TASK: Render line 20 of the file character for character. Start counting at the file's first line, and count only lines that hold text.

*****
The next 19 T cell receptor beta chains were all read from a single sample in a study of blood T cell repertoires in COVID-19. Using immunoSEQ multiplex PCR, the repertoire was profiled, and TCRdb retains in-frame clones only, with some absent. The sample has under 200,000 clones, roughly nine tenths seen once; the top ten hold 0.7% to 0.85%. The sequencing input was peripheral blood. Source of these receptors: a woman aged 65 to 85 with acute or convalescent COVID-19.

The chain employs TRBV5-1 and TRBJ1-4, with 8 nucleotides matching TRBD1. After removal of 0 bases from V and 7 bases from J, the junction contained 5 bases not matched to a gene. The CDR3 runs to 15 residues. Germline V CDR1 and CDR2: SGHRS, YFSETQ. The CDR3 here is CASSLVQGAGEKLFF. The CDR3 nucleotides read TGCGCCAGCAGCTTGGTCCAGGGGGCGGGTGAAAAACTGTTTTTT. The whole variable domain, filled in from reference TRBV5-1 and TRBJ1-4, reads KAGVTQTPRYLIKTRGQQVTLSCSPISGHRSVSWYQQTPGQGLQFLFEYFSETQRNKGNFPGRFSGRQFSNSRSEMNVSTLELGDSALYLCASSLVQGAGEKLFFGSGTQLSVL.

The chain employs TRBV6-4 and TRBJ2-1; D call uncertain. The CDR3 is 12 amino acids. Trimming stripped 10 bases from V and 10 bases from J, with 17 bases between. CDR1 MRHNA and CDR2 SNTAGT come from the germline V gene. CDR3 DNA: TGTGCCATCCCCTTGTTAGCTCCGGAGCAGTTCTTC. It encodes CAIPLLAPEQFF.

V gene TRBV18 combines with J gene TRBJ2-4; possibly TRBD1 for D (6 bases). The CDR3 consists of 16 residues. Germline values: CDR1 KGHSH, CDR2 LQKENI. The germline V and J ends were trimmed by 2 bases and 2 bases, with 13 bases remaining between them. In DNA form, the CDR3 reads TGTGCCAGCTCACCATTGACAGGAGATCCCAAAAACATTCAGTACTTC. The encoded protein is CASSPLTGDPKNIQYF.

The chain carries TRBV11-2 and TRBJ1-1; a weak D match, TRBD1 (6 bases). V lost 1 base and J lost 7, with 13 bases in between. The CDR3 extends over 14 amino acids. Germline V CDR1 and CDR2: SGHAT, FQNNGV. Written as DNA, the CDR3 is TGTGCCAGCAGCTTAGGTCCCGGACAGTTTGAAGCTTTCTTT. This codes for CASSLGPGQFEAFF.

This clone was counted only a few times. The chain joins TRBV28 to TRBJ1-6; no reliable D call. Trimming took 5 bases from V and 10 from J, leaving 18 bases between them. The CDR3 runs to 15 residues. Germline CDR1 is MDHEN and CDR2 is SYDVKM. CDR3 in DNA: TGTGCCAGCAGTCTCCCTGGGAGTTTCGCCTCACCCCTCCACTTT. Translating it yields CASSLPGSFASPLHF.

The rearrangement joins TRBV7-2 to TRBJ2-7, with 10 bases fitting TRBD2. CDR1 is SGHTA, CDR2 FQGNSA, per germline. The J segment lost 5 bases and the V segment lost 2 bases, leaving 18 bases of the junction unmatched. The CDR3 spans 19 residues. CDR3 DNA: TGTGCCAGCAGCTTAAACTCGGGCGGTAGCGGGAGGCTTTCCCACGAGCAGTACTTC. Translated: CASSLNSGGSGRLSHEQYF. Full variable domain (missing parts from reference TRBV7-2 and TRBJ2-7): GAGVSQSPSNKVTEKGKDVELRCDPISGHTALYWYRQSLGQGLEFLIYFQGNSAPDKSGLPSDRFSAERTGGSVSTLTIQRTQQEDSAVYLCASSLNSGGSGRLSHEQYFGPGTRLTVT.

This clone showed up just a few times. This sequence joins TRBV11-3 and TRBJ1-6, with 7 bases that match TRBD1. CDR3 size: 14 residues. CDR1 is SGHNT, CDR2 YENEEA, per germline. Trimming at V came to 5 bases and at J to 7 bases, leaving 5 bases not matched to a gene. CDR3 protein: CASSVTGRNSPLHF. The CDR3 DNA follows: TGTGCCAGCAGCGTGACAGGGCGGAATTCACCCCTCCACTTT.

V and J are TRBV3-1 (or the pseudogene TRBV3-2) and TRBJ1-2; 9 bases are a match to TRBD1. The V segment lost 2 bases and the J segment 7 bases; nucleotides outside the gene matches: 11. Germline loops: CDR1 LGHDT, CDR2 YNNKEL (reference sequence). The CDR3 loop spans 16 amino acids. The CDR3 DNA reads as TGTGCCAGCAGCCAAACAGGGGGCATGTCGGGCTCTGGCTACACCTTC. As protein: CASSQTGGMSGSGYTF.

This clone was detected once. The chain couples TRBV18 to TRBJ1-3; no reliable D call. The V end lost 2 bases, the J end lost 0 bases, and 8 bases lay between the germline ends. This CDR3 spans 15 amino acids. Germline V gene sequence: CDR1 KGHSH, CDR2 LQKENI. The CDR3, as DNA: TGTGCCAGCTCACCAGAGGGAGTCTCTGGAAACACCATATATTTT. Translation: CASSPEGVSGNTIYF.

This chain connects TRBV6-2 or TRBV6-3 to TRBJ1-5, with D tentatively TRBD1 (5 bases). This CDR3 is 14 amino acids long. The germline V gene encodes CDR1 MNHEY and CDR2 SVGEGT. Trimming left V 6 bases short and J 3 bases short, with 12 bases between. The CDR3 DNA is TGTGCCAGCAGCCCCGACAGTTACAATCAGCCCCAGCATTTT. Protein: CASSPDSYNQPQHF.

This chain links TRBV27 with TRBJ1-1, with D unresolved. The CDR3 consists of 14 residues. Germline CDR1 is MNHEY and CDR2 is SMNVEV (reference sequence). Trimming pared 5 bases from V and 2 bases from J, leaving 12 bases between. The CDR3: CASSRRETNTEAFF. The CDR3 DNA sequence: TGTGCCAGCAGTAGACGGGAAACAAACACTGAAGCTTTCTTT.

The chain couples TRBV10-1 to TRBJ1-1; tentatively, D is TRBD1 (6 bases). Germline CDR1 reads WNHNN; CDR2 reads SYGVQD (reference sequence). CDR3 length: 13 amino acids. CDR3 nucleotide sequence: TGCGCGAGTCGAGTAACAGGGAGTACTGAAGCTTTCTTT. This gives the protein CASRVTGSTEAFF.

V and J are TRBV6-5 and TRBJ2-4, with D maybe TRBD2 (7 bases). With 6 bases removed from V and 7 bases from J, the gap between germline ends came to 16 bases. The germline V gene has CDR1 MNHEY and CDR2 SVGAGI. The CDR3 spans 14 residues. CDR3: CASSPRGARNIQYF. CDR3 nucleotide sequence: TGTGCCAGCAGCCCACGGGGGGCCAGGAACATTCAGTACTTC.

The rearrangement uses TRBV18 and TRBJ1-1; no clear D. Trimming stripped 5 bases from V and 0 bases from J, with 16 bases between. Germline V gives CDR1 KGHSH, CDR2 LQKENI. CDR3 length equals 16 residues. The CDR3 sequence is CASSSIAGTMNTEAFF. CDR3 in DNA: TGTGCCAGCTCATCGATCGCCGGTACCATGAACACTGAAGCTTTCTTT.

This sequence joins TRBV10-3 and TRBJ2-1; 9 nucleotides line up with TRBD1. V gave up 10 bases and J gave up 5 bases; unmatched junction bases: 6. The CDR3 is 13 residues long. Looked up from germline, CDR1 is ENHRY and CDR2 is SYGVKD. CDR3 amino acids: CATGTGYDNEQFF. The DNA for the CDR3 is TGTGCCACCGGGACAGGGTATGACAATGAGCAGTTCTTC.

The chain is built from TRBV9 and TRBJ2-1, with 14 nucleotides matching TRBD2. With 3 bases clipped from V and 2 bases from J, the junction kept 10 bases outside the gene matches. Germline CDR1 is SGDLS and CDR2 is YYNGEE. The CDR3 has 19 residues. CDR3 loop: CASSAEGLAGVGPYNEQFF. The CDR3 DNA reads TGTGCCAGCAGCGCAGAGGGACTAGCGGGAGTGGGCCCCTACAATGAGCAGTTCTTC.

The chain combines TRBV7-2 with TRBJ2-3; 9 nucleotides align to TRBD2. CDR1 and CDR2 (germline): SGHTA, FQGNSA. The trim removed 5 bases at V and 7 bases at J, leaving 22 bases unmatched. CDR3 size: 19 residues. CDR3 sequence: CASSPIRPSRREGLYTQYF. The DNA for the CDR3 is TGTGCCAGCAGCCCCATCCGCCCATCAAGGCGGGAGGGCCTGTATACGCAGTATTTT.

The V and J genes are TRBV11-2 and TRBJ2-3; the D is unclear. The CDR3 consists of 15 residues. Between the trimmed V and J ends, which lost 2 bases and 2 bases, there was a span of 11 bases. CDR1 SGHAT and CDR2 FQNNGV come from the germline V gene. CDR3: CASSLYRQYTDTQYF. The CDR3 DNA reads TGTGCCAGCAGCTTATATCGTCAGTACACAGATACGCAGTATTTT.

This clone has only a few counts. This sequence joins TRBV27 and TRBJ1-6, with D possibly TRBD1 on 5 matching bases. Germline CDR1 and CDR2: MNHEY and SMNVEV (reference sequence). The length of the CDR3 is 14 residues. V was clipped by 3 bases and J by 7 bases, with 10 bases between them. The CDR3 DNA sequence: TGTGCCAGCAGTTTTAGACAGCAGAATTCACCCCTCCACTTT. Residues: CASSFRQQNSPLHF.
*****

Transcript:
This clone has only a few counts. This sequence joins TRBV27 and TRBJ1-6, with D possibly TRBD1 on 5 matching bases. Germline CDR1 and CDR2: MNHEY and SMNVEV (reference sequence). The length of the CDR3 is 14 residues. V was clipped by 3 bases and J by 7 bases, with 10 bases between them. The CDR3 DNA sequence: TGTGCCAGCAGTTTTAGACAGCAGAATTCACCCCTCCACTTT. Residues: CASSFRQQNSPLHF.